Buying Guides

1997 - 2003 Renault Espace MPV Review

Introducing the space efficient mono-box shape, the original Espace of 1984 brought to the motoring lexicon the three-letter acronym MPV - Multi Purpose Vehicle.



Few vehicles can genuinely stake claim to inventing a class of car, but the Espace is one such machine. Introducing the space efficient mono-box shape, the original Espace of 1984 brought to the motoring lexicon the three-letter acronym MPV - Multi Purpose Vehicle. For a long time the Espace set the standard in the segment by providing spacious, comfortable transportation for families wanting something different from estate, saloon and hatchbacks previously on offer. The ‘Multi Purpose’ element might really have only related to space - even if, with all the seats in use, the boot isn’t much use - but the Espace’s legacy is obvious in every car showroom around the globe.


The Espace produced between 1997 and 2003 was the third incarnation of Renault’s ground-breaking MPV. Built, like its two predecessors, by Matra, the Espace was based largely on Renault’s own Laguna using many plastic exterior panels to keep the weight down. The engine line-up comprised of a pair or petrol 2.0-litre units, a petrol 3.0-litre V6 and a 2.2-litre dCi turbodiesel. Manual transmissions were standard, the automatic an option along with leather interior and a twin sunroof.

Criticisms of the regular Espace’s seven-seat layout lacking in boot space saw Renault introduce the Grand Espace a year or so after the standard version’s release. It added a longer rear for greater luggage room. In it, like its non-Grand version, the individual rear seats can slide or fold, though unlike many rivals the rear most set don’t fold away completely into the boot floor when not in use.

The Laguna it’s based on hasn’t got the best reputation for reliability, and certainly this era of Renault isn’t the French company’s finest, so be sure it comes with a complete service history and lots of receipts to show it’s been maintained properly.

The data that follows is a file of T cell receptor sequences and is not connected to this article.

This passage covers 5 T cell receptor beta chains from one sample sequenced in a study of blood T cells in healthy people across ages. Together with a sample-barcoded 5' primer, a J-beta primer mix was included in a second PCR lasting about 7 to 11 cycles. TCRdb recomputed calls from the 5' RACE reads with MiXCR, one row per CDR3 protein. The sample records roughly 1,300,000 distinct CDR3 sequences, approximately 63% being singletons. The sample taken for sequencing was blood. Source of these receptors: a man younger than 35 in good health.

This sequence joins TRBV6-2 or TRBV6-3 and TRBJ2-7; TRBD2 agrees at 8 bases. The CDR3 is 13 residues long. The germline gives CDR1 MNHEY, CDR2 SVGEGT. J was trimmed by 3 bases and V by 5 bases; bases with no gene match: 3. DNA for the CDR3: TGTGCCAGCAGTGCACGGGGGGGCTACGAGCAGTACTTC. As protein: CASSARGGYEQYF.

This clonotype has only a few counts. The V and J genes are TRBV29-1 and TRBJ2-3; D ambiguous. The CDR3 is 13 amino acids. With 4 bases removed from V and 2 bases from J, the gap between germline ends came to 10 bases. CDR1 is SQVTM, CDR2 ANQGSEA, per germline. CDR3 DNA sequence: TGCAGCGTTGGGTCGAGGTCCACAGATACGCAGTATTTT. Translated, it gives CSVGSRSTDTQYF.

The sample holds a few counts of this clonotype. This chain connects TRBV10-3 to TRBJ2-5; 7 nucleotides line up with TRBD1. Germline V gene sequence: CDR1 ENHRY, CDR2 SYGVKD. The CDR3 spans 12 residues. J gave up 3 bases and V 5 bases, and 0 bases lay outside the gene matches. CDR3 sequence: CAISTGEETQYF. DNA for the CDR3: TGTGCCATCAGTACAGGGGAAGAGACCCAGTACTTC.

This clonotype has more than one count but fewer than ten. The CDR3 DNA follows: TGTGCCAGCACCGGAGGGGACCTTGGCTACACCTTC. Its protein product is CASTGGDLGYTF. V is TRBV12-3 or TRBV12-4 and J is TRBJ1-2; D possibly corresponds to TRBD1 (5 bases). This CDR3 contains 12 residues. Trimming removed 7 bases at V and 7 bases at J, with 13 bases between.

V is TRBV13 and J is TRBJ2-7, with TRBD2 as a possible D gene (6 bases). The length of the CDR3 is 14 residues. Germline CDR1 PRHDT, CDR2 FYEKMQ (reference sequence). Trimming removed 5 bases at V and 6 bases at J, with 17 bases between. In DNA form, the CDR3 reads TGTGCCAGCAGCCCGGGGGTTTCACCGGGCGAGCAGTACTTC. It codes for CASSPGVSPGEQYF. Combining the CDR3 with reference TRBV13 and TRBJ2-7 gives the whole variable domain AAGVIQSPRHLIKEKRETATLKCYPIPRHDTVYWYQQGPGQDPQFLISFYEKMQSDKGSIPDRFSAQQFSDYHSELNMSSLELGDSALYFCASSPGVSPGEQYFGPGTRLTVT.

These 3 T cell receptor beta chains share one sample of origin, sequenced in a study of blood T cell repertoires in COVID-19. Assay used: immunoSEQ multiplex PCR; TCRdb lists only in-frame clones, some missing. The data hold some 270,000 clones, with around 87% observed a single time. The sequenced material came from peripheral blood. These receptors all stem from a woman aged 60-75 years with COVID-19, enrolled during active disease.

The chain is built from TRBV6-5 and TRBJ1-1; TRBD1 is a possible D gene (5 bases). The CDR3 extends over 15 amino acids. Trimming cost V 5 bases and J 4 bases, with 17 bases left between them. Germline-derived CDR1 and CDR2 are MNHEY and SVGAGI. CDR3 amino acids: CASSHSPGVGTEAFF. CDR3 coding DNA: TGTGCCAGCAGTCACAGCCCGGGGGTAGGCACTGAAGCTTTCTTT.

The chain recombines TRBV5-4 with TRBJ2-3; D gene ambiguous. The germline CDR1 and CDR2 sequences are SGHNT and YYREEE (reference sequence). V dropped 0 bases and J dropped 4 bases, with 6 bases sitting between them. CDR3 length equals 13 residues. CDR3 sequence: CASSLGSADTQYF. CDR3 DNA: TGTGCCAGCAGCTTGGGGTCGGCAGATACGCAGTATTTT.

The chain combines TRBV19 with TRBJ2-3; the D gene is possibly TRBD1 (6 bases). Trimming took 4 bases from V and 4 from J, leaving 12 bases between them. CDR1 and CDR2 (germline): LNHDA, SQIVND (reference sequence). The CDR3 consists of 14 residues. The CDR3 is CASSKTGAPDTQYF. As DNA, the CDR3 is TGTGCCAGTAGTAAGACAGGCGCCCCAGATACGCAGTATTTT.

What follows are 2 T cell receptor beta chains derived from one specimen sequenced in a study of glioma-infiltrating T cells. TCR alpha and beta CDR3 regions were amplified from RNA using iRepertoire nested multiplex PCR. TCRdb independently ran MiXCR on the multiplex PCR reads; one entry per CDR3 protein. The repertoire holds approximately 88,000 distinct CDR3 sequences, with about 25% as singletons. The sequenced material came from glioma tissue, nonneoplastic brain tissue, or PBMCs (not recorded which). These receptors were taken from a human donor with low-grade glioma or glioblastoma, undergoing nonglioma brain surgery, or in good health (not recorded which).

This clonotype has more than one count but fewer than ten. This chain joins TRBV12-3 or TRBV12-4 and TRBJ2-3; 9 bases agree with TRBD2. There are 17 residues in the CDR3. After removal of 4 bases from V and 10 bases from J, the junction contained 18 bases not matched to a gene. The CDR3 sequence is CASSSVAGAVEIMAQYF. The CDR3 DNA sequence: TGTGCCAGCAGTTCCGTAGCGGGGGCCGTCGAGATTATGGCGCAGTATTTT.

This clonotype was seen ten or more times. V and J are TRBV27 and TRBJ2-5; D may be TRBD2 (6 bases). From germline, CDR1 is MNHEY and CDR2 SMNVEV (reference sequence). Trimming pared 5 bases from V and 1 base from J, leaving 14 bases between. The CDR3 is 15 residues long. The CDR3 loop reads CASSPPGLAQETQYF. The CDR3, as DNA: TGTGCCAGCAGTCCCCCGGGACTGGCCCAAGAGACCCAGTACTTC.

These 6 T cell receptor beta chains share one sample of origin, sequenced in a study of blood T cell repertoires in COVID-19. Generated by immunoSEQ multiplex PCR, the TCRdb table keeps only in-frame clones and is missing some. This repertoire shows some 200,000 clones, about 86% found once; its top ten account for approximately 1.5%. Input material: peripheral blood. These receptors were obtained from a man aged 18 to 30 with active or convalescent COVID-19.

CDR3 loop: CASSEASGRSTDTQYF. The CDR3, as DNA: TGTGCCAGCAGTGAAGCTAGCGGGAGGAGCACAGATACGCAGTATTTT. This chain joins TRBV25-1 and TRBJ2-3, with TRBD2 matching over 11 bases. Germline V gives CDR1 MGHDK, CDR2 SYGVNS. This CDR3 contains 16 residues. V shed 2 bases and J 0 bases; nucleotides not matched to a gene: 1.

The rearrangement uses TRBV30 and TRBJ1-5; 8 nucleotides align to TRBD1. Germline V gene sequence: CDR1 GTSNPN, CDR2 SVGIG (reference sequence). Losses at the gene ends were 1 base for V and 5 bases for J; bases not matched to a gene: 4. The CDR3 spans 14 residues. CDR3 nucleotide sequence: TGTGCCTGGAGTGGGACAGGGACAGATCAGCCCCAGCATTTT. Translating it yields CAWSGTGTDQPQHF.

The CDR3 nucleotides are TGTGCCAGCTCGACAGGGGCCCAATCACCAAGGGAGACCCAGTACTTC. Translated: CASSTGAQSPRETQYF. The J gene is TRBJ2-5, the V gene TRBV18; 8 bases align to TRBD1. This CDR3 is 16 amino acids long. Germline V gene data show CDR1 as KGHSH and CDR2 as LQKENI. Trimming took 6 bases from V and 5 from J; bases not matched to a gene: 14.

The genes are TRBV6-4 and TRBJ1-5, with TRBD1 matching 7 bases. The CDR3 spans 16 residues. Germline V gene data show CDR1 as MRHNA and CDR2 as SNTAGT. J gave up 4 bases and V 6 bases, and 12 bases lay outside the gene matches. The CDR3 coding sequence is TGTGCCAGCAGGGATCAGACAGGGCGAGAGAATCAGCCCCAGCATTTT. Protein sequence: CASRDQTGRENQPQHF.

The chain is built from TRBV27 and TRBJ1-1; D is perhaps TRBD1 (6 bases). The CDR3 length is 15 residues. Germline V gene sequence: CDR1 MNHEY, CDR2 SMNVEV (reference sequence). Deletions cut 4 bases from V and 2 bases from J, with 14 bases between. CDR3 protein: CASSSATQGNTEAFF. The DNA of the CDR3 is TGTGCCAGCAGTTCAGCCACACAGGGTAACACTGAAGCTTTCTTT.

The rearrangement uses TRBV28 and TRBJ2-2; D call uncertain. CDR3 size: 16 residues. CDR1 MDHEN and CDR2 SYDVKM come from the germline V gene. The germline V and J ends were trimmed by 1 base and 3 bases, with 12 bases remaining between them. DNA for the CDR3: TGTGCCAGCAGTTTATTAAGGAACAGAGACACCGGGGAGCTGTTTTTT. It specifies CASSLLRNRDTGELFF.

Trim lines follow Renault’s bewildering, and extensive line-up, with Authentique starting the range: it came with air conditioning, central locking and electric front windows; Expression added alloy wheels; and Privilege gained more luxury equipment as the range topper. Renault also introduced a special edition Race model, to celebrate its association with sailing - it gaining most of the kit of the Privilege and additional badging.


Given its practical focus the 2.2 dCi diesel is the best bet, even if there are a few more 2.0-litre petrol models in the classifieds. Expression trim brings alloy wheels to the otherwise comprehensive list of kit offered on the Authentique so it’s worth looking out for it. Unless you really need the additional space of the Grand model most will find the standard Espace adequate.  


Renault Espace 2.2 dCi

Engine: 2,188cc four-cylinder turbodiesel

Power: 113hp

Maximum speed: 177km/h

0-100km/h: 14.5 seconds

Fuel consumption: 8.8 litres/100km

Euro NCAP:  ****


  • Spacious interior
  • Individual seats
  • Good looks


  • Limited boot space
  • Questions over reliability
  • Rivals now offer more versatile seating


The Espace might have defined the large MPV marketplace, but Renault didn’t push too hard with its development, seeing many rivals offer more innovative and useful interiors. The smart styling remains a draw, though this generation of Espace comes from a period where Renault’s reputation for reliability was less than sound. A worthy family choice, but buy with caution.